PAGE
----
Thursday, March 31, 2011

Brittania Inspired Projects: Netbook case in Kokka's London

I am really excited about the Royal Wedding.

My mum was an Aussie Monarchist (yes, they do exist) and we were required to get up very early to watch both Royal Weddings.  Those times were some of the most special memories I have of my mum.  She also gave us gifts around the Royal Wedding, first day covers, commemorative puzzles, official portrait post cards, etc..

I kept my many special royalty postcards in this scrapbook.  Little peak: On the right is a commemorative Bible from my husband's family of the Fergie-Andrew nuptials.  An official postcard photograph of young William is on the left.
This month, to celebrate the Royal nuptials, I am making a handmade Brittania gifts for my girls and husband. 

This gift is for my husband (who is a Brit).  It is for his netbook. Fabric: Kokka's Trefle London fabric.  You can find it on sale here.  I bought it at Britex in San Francisco and paid much more.  I used the Cottage Mama's tutorial, but I used fusible fleece in addition to a flannel lining {left over from a previous project} -  and because the netbook is slim, I used only one button.  The button is also from London - it's a vintage J.R. Gaunt London uniform button.


I really like the way it turned out.

Happy Crafting and have a lovely weekend,

Tuesday, March 29, 2011

Easy Easter Chair backer using Target felt bags

I posted about our Valentine's Day chair backers here and my sister's dollarstore technique here.  This is an Easter chair backer of the dollar shop variety. When I was in California in February, I purchased two little felt bunny bags from the Target dollar bin (shown above, left).

I took the handle off one side and moved it around the back so it could hang on the girls chairs (it's fixed with adhesive Velcro, but you could use buttons or glue or snaps depending on how permanent you want to make it).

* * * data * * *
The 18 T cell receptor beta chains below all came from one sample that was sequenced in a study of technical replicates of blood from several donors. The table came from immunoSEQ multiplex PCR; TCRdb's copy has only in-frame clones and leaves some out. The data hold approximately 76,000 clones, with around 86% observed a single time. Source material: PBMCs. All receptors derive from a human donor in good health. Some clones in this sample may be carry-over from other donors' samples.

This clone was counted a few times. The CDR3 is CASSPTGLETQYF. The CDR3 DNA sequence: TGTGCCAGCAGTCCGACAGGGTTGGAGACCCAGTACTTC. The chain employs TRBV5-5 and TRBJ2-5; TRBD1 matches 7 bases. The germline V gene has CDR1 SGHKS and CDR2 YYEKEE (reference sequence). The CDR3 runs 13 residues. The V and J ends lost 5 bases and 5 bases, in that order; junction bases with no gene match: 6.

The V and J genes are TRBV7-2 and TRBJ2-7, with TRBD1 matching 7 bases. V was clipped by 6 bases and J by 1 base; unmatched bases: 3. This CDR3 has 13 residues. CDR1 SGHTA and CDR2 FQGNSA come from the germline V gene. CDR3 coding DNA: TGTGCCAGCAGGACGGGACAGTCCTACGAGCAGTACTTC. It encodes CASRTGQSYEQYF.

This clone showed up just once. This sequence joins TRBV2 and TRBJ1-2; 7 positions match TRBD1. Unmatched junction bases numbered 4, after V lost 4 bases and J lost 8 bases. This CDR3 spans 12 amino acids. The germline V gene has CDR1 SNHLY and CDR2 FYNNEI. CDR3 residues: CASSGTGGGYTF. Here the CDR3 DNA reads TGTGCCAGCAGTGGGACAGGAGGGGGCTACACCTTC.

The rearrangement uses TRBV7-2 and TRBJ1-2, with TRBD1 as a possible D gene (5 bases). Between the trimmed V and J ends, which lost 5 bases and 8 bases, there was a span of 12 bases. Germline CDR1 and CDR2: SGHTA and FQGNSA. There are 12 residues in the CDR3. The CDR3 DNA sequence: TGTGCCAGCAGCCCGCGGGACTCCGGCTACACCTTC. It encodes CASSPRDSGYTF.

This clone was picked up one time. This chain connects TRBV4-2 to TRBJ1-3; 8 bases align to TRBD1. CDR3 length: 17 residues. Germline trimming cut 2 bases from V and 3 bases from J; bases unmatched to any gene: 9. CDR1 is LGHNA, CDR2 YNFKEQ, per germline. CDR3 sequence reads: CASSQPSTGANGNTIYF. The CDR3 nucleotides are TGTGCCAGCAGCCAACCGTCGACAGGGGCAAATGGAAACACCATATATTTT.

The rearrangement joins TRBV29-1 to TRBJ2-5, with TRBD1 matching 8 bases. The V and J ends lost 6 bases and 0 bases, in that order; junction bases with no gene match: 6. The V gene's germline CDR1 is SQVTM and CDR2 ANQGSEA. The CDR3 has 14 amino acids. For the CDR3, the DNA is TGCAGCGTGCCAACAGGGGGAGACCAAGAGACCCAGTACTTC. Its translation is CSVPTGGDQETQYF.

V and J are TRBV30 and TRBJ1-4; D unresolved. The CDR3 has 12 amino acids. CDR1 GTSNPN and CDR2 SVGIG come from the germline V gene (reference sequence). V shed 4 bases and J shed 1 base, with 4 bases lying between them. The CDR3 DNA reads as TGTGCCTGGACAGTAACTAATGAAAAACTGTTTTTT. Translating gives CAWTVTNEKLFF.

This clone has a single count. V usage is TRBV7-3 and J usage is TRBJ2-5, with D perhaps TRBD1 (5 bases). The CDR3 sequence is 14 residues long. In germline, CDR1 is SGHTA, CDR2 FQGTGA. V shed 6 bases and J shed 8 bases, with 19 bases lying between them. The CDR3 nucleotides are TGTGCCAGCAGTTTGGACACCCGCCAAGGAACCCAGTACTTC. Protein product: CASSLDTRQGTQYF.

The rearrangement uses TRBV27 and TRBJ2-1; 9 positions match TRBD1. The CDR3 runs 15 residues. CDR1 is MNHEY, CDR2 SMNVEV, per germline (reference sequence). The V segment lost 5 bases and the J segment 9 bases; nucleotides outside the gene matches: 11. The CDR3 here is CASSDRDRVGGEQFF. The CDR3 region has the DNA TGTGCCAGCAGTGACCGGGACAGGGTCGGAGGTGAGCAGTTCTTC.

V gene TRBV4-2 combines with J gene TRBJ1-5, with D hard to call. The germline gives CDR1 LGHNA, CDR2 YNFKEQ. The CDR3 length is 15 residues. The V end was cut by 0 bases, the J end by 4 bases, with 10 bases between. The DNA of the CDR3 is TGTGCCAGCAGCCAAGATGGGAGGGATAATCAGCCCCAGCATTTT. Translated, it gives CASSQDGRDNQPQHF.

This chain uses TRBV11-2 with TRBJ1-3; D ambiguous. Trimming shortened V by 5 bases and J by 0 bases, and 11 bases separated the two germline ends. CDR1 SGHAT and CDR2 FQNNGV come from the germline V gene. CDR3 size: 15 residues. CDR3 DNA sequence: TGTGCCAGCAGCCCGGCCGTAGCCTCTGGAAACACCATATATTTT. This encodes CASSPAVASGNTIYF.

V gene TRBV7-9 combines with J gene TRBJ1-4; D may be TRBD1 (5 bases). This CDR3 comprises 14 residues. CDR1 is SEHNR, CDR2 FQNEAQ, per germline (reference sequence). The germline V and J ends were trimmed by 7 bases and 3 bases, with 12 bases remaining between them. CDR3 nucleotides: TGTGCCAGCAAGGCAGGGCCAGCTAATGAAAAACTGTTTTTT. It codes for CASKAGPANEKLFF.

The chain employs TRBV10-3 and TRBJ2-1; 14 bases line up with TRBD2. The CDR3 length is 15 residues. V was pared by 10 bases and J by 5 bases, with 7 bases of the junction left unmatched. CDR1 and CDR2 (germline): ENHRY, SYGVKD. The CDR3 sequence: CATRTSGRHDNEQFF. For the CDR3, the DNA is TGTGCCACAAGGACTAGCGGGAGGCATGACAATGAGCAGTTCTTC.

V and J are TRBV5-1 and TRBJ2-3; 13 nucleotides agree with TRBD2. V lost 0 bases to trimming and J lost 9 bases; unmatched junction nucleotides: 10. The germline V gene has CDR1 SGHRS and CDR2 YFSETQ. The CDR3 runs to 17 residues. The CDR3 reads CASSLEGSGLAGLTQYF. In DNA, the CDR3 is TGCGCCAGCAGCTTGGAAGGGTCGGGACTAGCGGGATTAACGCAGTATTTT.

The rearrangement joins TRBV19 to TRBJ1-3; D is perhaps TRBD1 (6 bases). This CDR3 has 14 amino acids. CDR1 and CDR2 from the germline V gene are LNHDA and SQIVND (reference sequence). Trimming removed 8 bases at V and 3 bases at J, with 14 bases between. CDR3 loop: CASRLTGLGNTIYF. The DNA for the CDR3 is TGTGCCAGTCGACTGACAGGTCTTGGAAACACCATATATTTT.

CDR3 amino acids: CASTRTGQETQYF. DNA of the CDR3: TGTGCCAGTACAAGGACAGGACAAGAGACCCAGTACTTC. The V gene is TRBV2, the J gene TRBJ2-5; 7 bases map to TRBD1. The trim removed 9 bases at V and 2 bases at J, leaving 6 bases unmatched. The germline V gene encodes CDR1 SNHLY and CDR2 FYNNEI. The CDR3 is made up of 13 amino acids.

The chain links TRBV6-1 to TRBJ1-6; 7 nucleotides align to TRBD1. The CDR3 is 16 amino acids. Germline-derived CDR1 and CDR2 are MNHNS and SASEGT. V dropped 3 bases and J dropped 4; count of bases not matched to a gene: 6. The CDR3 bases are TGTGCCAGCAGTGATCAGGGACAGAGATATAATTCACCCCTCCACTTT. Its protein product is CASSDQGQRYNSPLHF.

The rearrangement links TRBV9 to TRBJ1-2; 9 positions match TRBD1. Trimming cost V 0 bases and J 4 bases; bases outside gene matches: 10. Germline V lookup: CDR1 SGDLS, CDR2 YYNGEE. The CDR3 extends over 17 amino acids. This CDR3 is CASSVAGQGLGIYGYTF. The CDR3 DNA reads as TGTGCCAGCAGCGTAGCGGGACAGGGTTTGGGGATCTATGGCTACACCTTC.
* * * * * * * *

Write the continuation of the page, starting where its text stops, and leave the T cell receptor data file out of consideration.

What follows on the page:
I also hand stitched the girls' names using two strands of black embroidery floss and a simple back stitch. I have mentioned before that one of my goals this year is to improve my embroidery skills so these little projects are great opportunity to practice.


The girls were so pleased when I revealed them.  Lily put her felt chocolate bunny (one of last year's projects using a tutorial from Andrea Creates) in her chair backer until the real chocolate bunny arrives. She will forgo Easter eggs anytime in favour of just one chocolate bunny.


Have a great day,
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Sunday, March 27, 2011

Easter Bonnets at the Sugar Bush

One of our March family traditions is to visit the sugar bush for the Maple Syrup festival. The girls enjoyed wagon rides, maple syrup tasting, pony rides.


It was also a nice opportunity to photograph our Easter bonnets. We used Pickup Some Creativity's Pioneer Sunbonnet tutorial in the school girl size. They loved the bonnets.  They are Little House on the Prairie-obsessed right now (little one calls it "Little House on the Fairy").

It was really cold, but bright and sunny.  We had a lovely day.
Wishing you a wonderful week,
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Thursday, March 24, 2011

Crafting with my kids: Bluebird Nests on Tin Can Stumps


I have a love affair with nests and so do my girls. I think the little board book "Are you my mother" started it all.

Last year, we made a paper mache nest .  We love that nest so much it's on permanent display.  

I thought the girls would enjoy another nest craft and I spotted this little project idea on Busy Bee Kids Crafts via Childmade {both sites has some really fun crafty ideas for preschoolers}.

This project uses those plastic eggs you find at the dollar shop, but we changed up the materials slightly. I didn't have any paper plates on hands, but found two small plastic ones which we covered in faux bois contact paper (one of my favourite craft supplies).  We recycled some brown tissue paper from the stash. The wings and beak are craft foam and we used googly eyes (googly eyes are Lily's favourite craft supply).